In a televised speech Monday evening Gov. Rosselló announced
he had signed the bill authorizing a Puerto Rico status
plebiscite schedules for next Dec. 13.
Saying that settling the status issue once and for all is
crucial to the island's development, the governor
outlined the four options Puerto Ricans will be asked to
choose from when they go to the polls in December. "The
political situation in Puerto Rico requires a dose of
short-term decision and action to eradicate the daily
debate, this divisive and obstructive element, to be able to
give full rein to our capacity to progress without
limitations in a just and equitable manner", said Rosselló.
The governor claimed that the U.S. government "has clearly
expressed its commitment to listen to our demand".
But House Minority Leader Aníbal Acevedo Vilá disputed
Rossello's claim that the plebiscite's options
mirror those already approved by the U.S. Congress.
"Today, Rosselló said the status definitions were approved
by Congress but that is a lie because it was only one
chamber of Congress", he said. The definitions that are
being used are those contained in the Young Bill approved by
the U.S. House of Representatives in March by one vote. A
Senate version of a congressionally authorized plebiscite,
which will likely not be voted on before Congress adjourns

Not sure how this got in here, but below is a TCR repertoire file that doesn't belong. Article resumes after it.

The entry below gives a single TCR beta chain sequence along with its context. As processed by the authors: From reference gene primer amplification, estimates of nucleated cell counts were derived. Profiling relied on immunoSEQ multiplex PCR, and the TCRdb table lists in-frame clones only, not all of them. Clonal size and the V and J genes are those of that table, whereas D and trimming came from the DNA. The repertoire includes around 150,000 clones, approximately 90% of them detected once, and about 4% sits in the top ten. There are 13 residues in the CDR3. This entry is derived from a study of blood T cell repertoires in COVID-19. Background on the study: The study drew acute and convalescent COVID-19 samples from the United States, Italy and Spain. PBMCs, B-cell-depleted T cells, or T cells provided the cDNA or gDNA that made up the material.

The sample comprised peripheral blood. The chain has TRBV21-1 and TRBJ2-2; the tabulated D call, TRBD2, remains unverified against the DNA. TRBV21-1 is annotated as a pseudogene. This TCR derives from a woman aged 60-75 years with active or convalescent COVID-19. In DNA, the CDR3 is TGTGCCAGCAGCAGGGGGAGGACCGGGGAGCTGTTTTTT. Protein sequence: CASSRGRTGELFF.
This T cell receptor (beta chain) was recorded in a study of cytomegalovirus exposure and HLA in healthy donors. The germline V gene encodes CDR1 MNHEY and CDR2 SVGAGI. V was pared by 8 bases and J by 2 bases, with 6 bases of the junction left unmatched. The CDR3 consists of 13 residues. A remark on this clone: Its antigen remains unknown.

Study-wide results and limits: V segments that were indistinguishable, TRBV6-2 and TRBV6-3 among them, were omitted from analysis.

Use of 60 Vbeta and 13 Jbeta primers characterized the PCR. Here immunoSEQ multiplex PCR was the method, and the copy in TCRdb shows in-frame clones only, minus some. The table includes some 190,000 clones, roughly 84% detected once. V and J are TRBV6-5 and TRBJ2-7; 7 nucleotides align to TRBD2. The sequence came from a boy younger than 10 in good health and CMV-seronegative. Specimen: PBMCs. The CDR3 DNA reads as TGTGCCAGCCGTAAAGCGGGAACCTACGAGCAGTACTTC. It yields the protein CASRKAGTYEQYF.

in October, provides for the island to become an
incorporated territory before becoming a state said Acevedo
"Why didn't they put that in their definition?" he
The PDP opposes the plebiscite saying its commonwealth
definition is not represented.
As outlined by the governor, the status options contained in
the plebiscite bill, passed the legislature last Thursday
along party lines, are as follows:
Recognition of a republic with full sovereignty
and authority over its territory, with its own
Constitution and the citizenship of the Republic
of Puerto Rico.
Concession of full sovereignty to Puerto Rico
along with the signing of a bilateral treaty of
association with the U.S. which would renounce
all its power over the island. Puerto Rico would
have its own citizenship and living Puerto
Ricans could retain U.S. citizenship, but
children born thereafter would not be U.S.
Maintain the island under U.S. sovereignty and
under the territorial control of the federal
government, conceding a government limited to
issues strictly under local jurisdiction and a
statutory U.S. citizenship conceded by Congress.
English would continue to be the official
language of U.S. agencies and federal courts.
Admission as a "sovereign state of the American
union" with the same rights, privileges and
obligations the prevail over the other 50
Rosselló said the a fifth option, "none of the above", will
be available to voters "to assure the free expression of
Acevedo Vilá said the governor is disenfranchising the
800,000 PDP voters who have no place to vote in the